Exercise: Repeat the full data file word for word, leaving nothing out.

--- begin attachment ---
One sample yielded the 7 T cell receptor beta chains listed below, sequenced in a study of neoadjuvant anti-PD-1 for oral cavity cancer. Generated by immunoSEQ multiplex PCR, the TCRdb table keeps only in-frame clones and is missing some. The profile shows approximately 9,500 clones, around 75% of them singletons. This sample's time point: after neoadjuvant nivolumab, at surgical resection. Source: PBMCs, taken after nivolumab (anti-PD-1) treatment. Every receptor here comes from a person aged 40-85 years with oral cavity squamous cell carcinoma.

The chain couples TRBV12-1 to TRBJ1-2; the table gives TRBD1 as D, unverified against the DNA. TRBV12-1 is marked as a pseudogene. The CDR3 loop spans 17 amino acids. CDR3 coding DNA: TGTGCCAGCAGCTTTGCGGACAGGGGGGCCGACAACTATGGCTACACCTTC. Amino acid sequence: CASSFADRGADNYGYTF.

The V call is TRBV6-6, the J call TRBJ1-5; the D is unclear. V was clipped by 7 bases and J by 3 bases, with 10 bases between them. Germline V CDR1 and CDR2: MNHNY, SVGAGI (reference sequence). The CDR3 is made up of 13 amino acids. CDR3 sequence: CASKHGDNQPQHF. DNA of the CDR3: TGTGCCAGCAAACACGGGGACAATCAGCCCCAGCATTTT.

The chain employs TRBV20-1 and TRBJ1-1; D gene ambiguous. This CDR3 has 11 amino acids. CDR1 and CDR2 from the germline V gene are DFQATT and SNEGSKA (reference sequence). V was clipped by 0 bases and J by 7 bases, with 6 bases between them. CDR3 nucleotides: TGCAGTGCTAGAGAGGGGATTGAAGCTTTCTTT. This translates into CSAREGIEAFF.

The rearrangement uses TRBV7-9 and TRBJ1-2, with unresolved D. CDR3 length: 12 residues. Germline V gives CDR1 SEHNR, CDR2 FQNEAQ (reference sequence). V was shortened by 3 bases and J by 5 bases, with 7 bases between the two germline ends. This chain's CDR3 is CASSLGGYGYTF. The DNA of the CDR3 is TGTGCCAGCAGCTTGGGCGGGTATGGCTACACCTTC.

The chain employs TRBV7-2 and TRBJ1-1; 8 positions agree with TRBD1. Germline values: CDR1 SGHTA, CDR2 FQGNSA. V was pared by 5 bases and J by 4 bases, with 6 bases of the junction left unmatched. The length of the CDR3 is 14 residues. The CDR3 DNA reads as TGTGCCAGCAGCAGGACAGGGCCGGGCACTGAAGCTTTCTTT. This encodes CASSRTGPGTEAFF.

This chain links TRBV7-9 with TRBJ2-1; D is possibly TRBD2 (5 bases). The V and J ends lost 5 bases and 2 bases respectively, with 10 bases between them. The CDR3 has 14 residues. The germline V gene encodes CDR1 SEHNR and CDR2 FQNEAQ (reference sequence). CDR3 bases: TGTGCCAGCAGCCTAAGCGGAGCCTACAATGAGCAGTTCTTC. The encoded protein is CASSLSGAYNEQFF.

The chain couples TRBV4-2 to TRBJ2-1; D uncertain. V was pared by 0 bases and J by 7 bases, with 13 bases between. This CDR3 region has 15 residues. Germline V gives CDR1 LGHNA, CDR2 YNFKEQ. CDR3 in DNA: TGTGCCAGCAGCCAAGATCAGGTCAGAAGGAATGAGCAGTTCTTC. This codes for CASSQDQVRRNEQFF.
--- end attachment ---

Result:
One sample yielded the 7 T cell receptor beta chains listed below, sequenced in a study of neoadjuvant anti-PD-1 for oral cavity cancer. Generated by immunoSEQ multiplex PCR, the TCRdb table keeps only in-frame clones and is missing some. The profile shows approximately 9,500 clones, around 75% of them singletons. This sample's time point: after neoadjuvant nivolumab, at surgical resection. Source: PBMCs, taken after nivolumab (anti-PD-1) treatment. Every receptor here comes from a person aged 40-85 years with oral cavity squamous cell carcinoma.

The chain couples TRBV12-1 to TRBJ1-2; the table gives TRBD1 as D, unverified against the DNA. TRBV12-1 is marked as a pseudogene. The CDR3 loop spans 17 amino acids. CDR3 coding DNA: TGTGCCAGCAGCTTTGCGGACAGGGGGGCCGACAACTATGGCTACACCTTC. Amino acid sequence: CASSFADRGADNYGYTF.

The V call is TRBV6-6, the J call TRBJ1-5; the D is unclear. V was clipped by 7 bases and J by 3 bases, with 10 bases between them. Germline V CDR1 and CDR2: MNHNY, SVGAGI (reference sequence). The CDR3 is made up of 13 amino acids. CDR3 sequence: CASKHGDNQPQHF. DNA of the CDR3: TGTGCCAGCAAACACGGGGACAATCAGCCCCAGCATTTT.

The chain employs TRBV20-1 and TRBJ1-1; D gene ambiguous. This CDR3 has 11 amino acids. CDR1 and CDR2 from the germline V gene are DFQATT and SNEGSKA (reference sequence). V was clipped by 0 bases and J by 7 bases, with 6 bases between them. CDR3 nucleotides: TGCAGTGCTAGAGAGGGGATTGAAGCTTTCTTT. This translates into CSAREGIEAFF.

The rearrangement uses TRBV7-9 and TRBJ1-2, with unresolved D. CDR3 length: 12 residues. Germline V gives CDR1 SEHNR, CDR2 FQNEAQ (reference sequence). V was shortened by 3 bases and J by 5 bases, with 7 bases between the two germline ends. This chain's CDR3 is CASSLGGYGYTF. The DNA of the CDR3 is TGTGCCAGCAGCTTGGGCGGGTATGGCTACACCTTC.

The chain employs TRBV7-2 and TRBJ1-1; 8 positions agree with TRBD1. Germline values: CDR1 SGHTA, CDR2 FQGNSA. V was pared by 5 bases and J by 4 bases, with 6 bases of the junction left unmatched. The length of the CDR3 is 14 residues. The CDR3 DNA reads as TGTGCCAGCAGCAGGACAGGGCCGGGCACTGAAGCTTTCTTT. This encodes CASSRTGPGTEAFF.

This chain links TRBV7-9 with TRBJ2-1; D is possibly TRBD2 (5 bases). The V and J ends lost 5 bases and 2 bases respectively, with 10 bases between them. The CDR3 has 14 residues. The germline V gene encodes CDR1 SEHNR and CDR2 FQNEAQ (reference sequence). CDR3 bases: TGTGCCAGCAGCCTAAGCGGAGCCTACAATGAGCAGTTCTTC. The encoded protein is CASSLSGAYNEQFF.

The chain couples TRBV4-2 to TRBJ2-1; D uncertain. V was pared by 0 bases and J by 7 bases, with 13 bases between. This CDR3 region has 15 residues. Germline V gives CDR1 LGHNA, CDR2 YNFKEQ. CDR3 in DNA: TGTGCCAGCAGCCAAGATCAGGTCAGAAGGAATGAGCAGTTCTTC. This codes for CASSQDQVRRNEQFF.